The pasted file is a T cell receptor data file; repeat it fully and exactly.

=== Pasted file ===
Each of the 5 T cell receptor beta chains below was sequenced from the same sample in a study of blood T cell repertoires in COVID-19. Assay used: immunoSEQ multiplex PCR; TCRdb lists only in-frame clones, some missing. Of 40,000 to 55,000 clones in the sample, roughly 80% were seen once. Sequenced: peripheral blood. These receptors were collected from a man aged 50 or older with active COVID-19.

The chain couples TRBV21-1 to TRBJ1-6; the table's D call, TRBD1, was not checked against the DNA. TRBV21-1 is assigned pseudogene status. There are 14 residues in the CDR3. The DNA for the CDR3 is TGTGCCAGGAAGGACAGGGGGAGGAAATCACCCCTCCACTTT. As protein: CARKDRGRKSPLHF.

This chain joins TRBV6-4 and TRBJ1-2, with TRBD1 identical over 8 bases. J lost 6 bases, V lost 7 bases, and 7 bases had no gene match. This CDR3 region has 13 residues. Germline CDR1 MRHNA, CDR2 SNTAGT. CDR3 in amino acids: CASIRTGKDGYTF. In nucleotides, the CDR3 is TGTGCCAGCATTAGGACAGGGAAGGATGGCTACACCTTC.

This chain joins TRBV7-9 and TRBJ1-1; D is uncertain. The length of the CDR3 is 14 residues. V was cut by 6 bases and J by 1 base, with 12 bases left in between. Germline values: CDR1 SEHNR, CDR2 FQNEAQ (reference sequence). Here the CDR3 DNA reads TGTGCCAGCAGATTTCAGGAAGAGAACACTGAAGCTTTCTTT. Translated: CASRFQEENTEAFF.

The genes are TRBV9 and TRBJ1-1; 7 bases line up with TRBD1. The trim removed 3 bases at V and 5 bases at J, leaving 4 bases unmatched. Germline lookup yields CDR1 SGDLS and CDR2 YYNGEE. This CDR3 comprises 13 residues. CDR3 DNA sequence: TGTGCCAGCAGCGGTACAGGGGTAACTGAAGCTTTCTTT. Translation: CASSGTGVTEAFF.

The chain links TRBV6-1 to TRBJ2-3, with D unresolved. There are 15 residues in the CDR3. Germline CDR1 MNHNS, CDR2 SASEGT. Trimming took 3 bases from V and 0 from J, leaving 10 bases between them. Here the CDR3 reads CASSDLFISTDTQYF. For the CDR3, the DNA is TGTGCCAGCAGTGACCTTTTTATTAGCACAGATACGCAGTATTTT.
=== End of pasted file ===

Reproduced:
Each of the 5 T cell receptor beta chains below was sequenced from the same sample in a study of blood T cell repertoires in COVID-19. Assay used: immunoSEQ multiplex PCR; TCRdb lists only in-frame clones, some missing. Of 40,000 to 55,000 clones in the sample, roughly 80% were seen once. Sequenced: peripheral blood. These receptors were collected from a man aged 50 or older with active COVID-19.

The chain couples TRBV21-1 to TRBJ1-6; the table's D call, TRBD1, was not checked against the DNA. TRBV21-1 is assigned pseudogene status. There are 14 residues in the CDR3. The DNA for the CDR3 is TGTGCCAGGAAGGACAGGGGGAGGAAATCACCCCTCCACTTT. As protein: CARKDRGRKSPLHF.

This chain joins TRBV6-4 and TRBJ1-2, with TRBD1 identical over 8 bases. J lost 6 bases, V lost 7 bases, and 7 bases had no gene match. This CDR3 region has 13 residues. Germline CDR1 MRHNA, CDR2 SNTAGT. CDR3 in amino acids: CASIRTGKDGYTF. In nucleotides, the CDR3 is TGTGCCAGCATTAGGACAGGGAAGGATGGCTACACCTTC.

This chain joins TRBV7-9 and TRBJ1-1; D is uncertain. The length of the CDR3 is 14 residues. V was cut by 6 bases and J by 1 base, with 12 bases left in between. Germline values: CDR1 SEHNR, CDR2 FQNEAQ (reference sequence). Here the CDR3 DNA reads TGTGCCAGCAGATTTCAGGAAGAGAACACTGAAGCTTTCTTT. Translated: CASRFQEENTEAFF.

The genes are TRBV9 and TRBJ1-1; 7 bases line up with TRBD1. The trim removed 3 bases at V and 5 bases at J, leaving 4 bases unmatched. Germline lookup yields CDR1 SGDLS and CDR2 YYNGEE. This CDR3 comprises 13 residues. CDR3 DNA sequence: TGTGCCAGCAGCGGTACAGGGGTAACTGAAGCTTTCTTT. Translation: CASSGTGVTEAFF.

The chain links TRBV6-1 to TRBJ2-3, with D unresolved. There are 15 residues in the CDR3. Germline CDR1 MNHNS, CDR2 SASEGT. Trimming took 3 bases from V and 0 from J, leaving 10 bases between them. Here the CDR3 reads CASSDLFISTDTQYF. For the CDR3, the DNA is TGTGCCAGCAGTGACCTTTTTATTAGCACAGATACGCAGTATTTT.